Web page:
Photography – starting underwater photography.
This is actually a little bit different to my other posts. More of tracking the beginning of my journey, whereas my previous ones have been from a little more well worn experience. I have done some underwater photography a number of years ago – having purchased a cheap point and shoot Olympus 1050sw a earlier than I purchased my first DSLR. This camera accompanied us in our drive across Australia a year before I got into DSLR photography, but we didn’t really use it much then either. I note that the camera only shoots jpegs – so post processing is limited.
Taking some shots at Burns Beach (Western Australia) using the early morning light. I wanted some direct light on the water to light the subjects (without resorting to flash). The reason why I went for early morning is that the water tended to be more calm. All these shots were shot in water that was less than knee deep. It was also cramped enough that I wouldn’t actually be able to snorkel into these rock pools. I had to time the shots between the waves for whenthe water was calm enough.
I found the point and shoot had problems focusing at range. Also the particular camera I was using has a 1-2 second shutter delay >_<. Since I was out of the water, couldn’t see the preview screen of the camera so it was very much an estimate for the compositions.
In order to get the images clear enough and avoid all the particulate matter causing scatter, the camera had to be as close as possible. So used the camera macro mode and it shot at a range of around 5-10cm.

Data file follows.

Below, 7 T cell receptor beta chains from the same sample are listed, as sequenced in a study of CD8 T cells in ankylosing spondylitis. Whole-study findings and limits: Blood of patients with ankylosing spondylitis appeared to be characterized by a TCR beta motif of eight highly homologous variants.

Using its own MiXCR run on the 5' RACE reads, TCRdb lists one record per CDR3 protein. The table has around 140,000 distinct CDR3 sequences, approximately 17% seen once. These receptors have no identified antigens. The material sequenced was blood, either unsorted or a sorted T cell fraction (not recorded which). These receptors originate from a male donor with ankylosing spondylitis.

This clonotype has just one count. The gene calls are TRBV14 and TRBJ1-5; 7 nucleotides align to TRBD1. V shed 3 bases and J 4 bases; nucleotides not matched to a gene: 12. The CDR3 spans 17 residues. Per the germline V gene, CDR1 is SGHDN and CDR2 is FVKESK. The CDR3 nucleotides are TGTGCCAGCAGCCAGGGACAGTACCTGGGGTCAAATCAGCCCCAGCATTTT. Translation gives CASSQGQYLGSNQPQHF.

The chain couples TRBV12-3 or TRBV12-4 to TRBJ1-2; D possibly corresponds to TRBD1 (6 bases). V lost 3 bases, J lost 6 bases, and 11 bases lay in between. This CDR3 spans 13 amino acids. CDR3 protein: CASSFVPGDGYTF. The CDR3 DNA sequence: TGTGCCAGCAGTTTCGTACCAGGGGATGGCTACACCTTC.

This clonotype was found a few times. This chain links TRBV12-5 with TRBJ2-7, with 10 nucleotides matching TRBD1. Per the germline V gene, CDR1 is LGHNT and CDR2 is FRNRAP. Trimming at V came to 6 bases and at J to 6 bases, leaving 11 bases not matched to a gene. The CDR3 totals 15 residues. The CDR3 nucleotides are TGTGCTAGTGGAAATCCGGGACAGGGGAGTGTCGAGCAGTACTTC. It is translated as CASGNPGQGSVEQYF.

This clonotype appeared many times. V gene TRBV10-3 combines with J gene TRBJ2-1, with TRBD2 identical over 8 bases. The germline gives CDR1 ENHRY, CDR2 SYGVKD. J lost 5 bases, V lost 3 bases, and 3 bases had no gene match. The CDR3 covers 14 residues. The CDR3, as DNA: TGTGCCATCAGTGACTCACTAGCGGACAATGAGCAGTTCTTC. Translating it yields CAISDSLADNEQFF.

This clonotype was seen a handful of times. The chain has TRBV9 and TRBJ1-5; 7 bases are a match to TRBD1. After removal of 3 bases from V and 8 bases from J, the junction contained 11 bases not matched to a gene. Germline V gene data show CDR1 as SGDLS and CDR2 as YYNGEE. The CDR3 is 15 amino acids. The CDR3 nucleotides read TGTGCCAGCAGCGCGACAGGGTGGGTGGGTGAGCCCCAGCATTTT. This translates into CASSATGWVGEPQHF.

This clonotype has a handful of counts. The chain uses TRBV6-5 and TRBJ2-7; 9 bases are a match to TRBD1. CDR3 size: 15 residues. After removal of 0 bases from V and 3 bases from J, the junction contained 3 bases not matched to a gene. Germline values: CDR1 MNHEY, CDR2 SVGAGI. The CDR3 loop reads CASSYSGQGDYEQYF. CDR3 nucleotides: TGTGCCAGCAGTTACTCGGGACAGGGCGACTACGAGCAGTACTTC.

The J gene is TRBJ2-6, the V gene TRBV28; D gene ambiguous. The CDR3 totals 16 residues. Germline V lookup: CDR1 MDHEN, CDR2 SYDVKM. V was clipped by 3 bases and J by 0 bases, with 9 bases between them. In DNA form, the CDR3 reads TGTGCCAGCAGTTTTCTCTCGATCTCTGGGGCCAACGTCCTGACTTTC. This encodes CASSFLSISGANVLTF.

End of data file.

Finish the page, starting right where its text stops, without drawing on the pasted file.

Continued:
This next image – you can see all the sand moving through the water –
I found the macro of the point and shoot to be invaluable. Making me think about the minimum focusing distance of the Nikon AW1 being 30cm. Better for general swimming, but getting these close shots would be difficult – even with the zoom of the 11-27.5mm lens. I’ll try to compensate this with a close up filter to reduce the minimum focusing distance, but I’m not so sure about how badly the image quality will suffer underwater. Makes me think that for a lot of these close up shots – a “cheaper” underwater camera may have substantial benefits over a camera that can shoot RAW for a starting kit – and much cheaper than going for an underwater housing solution for proper macro + RAW.
All the normal photography concepts still apply – quality of light, compositional elements etc, just with the added challenges of the water medium and particles. I can imaging using a plastic board as a reflector to soften and reflect the light in shallow water.
Another thing with underwater photography will be the usage of the flash. Direct flash can result in back scatter as the reflection of the flash off particulate matter in the water. Strobes are often used to deal with this, but are extremely expensive. The AW1 has a tiltable flash – an experiment I’m going to try is to see if I can power down the flash and use it as a flash trigger for another flash that I may put into a waterproof bag. Will use one of my “cheap” flashes when I try this.
I did try some wave curl photos about a week ago as well – emphasis on try. The waves weren’t large enough and I was experimenting with camera settings.
Looking forward to trying some snorkelling with the underwater camera and further experiments. Just have to wait for the right opportunity.